The energy crisis has caused growers to become more energy efficient and grow at colder temperatures. Victor Boekestein of Reflect4Business looked into the existing scientific literature to see what is already known about cold-resistant varieties and colder growing. Below is a summary of what he researched. For example, who knew that 'anti-freezing proteins' existed?
One possible way to reduce the need to heat greenhouses is to use cold-resistant plants. In this area, genetic modification has already made some progress, Victor discovered.
The group of greenhouse plants most studied for vegetable cultivation consists of several tomato varieties. Depending on the species, with the help of genetic modification, resistance to lower temperatures could be increased by facilitating an increase in the activity of anti-oxidative mechanisms, a study back in 2021 (Cold acclimation and prospects for cold-resilient crops) showed.
Stress factors such as lower temperatures increase the production of reactive oxygen, researchers saw in 2014. In excessive quantities, this can lead to cell damage in plants. Anti-oxidative mechanisms ensure that these oxygen atoms are bound in a harmless way, preventing them from reacting. Another mutant was able to reduce plant cell damage by increasing the activity of the enzyme Superoxide dismutase (SOD) (an example of an anti-oxidative mechanism).
Overcoming teething problems
Light-related damage could also be reduced by increasing the activity of the mechanism of Non-photochemical quenching (NPQ). It should be countered, however, that this modification also produced fewer and smaller tomatoes with fewer seeds, researchers noticed in 2011. So, for now, there are still some teething problems to overcome, notes Victor.
Another example concerns genetic modification to produce anti-freezing proteins, which bind ice crystals so they cannot damage cells. This could achieve a reduction in electrolyte loss of up to 60 percent, researchers wrote in 2021. Electrolytes help plants conserve their mineral balance and support certain essential processes such as photosynthesis and respiration.
For a more concrete picture of what is possible, look at a model plant like Arabidopsis. This plant could be modified such that it could survive a temperature of -8°C (4°C lower than normal).
Another method involves micro-organisms. Arbuscular mycorrhizal fungi (AMF) are the most well-known micro-organisms. These organisms grow on the roots of plants, where the plant provides nutrients, and the AMF provides antioxidants and certain hormones. Those hormones can enhance growth and photosynthesis under less optimal conditions.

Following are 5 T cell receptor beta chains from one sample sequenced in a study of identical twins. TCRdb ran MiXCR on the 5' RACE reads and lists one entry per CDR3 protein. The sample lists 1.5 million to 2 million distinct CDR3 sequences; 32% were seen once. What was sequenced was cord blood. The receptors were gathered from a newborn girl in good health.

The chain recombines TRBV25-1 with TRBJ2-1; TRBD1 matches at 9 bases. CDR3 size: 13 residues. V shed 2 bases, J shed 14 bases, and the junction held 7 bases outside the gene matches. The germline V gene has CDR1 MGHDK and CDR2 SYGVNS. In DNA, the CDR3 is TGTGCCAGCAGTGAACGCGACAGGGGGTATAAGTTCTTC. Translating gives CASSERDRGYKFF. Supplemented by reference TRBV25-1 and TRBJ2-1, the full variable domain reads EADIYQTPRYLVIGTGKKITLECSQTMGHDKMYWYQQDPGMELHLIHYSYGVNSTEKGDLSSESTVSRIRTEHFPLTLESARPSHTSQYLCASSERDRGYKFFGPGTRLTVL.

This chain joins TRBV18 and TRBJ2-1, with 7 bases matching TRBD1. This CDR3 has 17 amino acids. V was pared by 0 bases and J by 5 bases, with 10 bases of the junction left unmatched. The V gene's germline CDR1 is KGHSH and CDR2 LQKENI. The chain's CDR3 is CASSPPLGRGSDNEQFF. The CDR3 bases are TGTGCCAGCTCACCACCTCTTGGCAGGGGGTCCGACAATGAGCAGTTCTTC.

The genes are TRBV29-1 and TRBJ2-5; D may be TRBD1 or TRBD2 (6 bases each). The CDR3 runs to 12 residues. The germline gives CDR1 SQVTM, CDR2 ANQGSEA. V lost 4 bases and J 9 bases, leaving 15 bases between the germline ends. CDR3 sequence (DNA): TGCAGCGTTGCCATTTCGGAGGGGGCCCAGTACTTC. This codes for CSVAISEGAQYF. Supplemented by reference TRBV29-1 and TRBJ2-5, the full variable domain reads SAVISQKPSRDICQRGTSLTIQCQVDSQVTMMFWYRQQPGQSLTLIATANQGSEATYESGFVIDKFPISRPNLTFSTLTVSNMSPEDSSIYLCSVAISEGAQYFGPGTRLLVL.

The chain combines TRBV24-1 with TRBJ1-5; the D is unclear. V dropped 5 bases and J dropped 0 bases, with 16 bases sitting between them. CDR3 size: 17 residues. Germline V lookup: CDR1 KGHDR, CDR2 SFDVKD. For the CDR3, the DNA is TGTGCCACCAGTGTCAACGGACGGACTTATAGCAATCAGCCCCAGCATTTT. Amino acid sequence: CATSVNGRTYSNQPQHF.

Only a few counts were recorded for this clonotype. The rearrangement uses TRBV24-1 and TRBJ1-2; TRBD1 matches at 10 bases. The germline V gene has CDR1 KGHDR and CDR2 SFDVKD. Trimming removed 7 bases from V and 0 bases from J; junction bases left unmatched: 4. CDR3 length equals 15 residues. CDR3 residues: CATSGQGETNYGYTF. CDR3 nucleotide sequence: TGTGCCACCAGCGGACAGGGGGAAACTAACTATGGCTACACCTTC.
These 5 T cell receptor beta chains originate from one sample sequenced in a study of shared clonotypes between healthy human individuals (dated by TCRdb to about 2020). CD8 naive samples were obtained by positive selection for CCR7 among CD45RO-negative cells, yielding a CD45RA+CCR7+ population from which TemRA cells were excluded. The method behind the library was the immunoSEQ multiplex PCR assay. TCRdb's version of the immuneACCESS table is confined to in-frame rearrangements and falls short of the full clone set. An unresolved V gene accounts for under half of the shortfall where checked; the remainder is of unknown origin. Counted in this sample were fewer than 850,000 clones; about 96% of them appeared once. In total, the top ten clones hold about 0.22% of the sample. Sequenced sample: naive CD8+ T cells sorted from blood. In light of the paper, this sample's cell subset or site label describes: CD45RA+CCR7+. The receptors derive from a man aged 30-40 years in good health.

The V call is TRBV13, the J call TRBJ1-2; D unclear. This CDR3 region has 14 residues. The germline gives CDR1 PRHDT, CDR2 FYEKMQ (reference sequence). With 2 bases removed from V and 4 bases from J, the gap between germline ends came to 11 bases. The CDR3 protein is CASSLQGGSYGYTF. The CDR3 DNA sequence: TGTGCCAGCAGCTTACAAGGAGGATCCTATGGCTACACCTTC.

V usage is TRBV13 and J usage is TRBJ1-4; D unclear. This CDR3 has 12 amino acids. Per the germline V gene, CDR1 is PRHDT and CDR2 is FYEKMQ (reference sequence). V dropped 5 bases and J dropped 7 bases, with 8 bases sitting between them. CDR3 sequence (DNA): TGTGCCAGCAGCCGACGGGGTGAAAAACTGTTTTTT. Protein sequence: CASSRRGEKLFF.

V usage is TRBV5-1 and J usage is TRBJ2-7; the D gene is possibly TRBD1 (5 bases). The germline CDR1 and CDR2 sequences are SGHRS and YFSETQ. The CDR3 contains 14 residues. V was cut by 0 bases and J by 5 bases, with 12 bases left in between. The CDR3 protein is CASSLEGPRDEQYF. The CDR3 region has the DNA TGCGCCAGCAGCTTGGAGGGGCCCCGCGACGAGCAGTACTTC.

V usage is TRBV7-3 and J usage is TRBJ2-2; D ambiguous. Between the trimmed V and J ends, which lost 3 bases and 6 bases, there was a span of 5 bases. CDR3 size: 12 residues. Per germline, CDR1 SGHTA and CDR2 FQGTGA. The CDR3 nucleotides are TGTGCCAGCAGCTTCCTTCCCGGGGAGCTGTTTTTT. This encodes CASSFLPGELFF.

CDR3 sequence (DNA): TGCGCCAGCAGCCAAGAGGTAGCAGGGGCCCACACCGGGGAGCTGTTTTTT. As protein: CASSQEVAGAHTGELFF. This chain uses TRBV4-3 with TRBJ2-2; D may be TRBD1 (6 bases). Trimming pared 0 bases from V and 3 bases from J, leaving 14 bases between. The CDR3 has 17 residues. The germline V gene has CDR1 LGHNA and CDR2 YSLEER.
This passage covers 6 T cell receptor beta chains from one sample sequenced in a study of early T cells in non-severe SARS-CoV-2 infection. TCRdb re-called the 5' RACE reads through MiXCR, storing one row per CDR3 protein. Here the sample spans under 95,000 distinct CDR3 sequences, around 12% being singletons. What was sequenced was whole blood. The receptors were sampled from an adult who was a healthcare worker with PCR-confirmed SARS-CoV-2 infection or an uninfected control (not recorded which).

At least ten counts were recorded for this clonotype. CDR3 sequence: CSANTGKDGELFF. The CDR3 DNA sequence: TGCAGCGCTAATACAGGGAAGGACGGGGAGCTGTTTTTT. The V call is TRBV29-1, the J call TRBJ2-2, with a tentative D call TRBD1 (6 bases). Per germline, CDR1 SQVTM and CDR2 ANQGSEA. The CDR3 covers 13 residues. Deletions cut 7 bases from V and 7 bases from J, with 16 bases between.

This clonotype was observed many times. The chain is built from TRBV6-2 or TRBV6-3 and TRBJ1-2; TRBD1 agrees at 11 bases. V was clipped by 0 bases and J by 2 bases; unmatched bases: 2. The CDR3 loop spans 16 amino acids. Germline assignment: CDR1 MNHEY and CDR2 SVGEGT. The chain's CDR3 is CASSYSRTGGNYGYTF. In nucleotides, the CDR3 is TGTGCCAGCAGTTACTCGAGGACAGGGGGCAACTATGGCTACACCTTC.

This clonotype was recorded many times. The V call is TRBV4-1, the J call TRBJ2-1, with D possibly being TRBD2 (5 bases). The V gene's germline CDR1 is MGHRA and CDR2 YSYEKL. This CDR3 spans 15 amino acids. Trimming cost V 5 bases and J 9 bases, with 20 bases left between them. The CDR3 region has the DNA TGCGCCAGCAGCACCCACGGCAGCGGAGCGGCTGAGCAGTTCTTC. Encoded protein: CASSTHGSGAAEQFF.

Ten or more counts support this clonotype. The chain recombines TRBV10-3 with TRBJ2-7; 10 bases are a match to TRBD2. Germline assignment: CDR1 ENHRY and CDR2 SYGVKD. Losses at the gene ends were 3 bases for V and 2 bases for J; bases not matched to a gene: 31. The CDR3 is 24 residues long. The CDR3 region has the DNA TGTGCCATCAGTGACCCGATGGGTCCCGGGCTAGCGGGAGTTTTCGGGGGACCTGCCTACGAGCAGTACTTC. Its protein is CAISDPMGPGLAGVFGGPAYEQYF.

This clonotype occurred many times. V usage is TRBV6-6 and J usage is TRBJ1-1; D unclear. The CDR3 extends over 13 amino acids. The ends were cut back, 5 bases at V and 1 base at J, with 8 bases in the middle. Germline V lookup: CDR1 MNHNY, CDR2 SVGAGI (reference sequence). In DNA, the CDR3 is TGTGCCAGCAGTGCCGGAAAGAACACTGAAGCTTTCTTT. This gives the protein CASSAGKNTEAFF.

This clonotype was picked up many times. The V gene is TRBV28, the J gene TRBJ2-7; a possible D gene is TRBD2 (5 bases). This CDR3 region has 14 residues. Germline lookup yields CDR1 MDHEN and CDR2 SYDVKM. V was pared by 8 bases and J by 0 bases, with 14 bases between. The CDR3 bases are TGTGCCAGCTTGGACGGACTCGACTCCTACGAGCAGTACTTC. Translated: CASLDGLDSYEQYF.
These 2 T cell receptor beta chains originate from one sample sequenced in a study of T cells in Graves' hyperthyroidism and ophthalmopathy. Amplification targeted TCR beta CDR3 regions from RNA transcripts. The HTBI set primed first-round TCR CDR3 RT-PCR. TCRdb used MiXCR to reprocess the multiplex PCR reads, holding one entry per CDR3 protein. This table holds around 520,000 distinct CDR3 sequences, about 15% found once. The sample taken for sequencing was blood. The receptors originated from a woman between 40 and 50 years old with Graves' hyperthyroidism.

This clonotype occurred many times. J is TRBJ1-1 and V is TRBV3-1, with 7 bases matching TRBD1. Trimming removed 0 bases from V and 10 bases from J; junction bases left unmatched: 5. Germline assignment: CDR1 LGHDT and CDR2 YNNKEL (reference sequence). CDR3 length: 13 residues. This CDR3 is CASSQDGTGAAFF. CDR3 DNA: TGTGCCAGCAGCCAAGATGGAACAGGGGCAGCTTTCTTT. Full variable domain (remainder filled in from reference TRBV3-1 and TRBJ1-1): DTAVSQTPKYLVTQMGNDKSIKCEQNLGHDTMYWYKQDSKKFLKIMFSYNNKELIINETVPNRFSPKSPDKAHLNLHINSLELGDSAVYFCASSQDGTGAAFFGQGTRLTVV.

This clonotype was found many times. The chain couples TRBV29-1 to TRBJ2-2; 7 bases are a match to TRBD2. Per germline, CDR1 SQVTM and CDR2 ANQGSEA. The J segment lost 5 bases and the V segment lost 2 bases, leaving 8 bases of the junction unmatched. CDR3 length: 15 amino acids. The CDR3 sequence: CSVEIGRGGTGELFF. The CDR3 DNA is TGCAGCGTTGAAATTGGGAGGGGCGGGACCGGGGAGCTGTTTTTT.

Other micro-organisms are rhizobacteria. These also grow on the roots of plants, but they can increase chlorophyll concentration and nutrient uptake, among other things. This ensures better growth of these plants. In addition, they increase the activity of anti-oxidative mechanisms. In tomatoes, for example, symbiosis with Pseudomonas Vancouverensis and Pseudomonas Fredericksbergensis produces less membrane damage. It also increased the concentration of proline and increased the activity of anti-oxidative mechanisms, researchers shared in 2021 following research.
Side effects of colder greenhouse
The side effects of a colder greenhouse should also be considered, Victor believes. He came across studies addressing this even before the outbreak of the energy crisis. Lower greenhouse temperatures have side effects, which can (partially) negate some of the positive effects of a colder greenhouse.
A first side effect of a colder greenhouse is a reduction in water and nutrient uptake. This leaves more water and increases humidity, which can cause problems with diseases such as Botrytis. Using less water can reduce the risk. The amount of nutrients should also be adjusted to reduce uptake. Humidity can be further controlled with ventilation and (just) enough heating to prevent condensation.
The second side effect flows from the first, researchers wrote in 2015. A colder nutrient soil increases the risk of root rot caused by Pythium, Rhizoctonia, and Thielaviopsis. This will require the application of fungicides, which, however, work more slowly due to the colder soil.
Slowing down the life cycle
A third side effect is somewhat more positive. A colder greenhouse slows down the life cycle of many insects and mites. Researchers saw this in studies back in 2020 and 2015. So in the early stages of plant growth, less treatment will be needed. It will then be more convenient to introduce pollinators later as well, although bumblebees can fly as early as 6°C. During the warmer spring, on the other hand, insects can make their appearance quickly, so the respite is short-lived.
The final side effect plays into the temperature difference. A colder greenhouse provides a smaller temperature difference (between day and night temperatures), so plants cannot grow as quickly. This is, therefore, where genetic modification can help.
The effect of colder greenhouses can lead to a reduction in energy consumption, saving money. This can be achieved by making plants more resistant to colder temperatures. This can be done using genetic modification and diversifying the micro-organisms which live in the nutrient soil. In the latter case, it can also help protect the plants from diseases using rhizobacteria. The effectiveness of this method depends a lot on the plant and the micro-organism.
The colder greenhouse also comes with unforeseen costs in the form of increased risk of diseases and reduced growth. In contrast, the colder greenhouse also provides unforeseen benefits in the form of less water use and fewer insects in the early life stage of plants.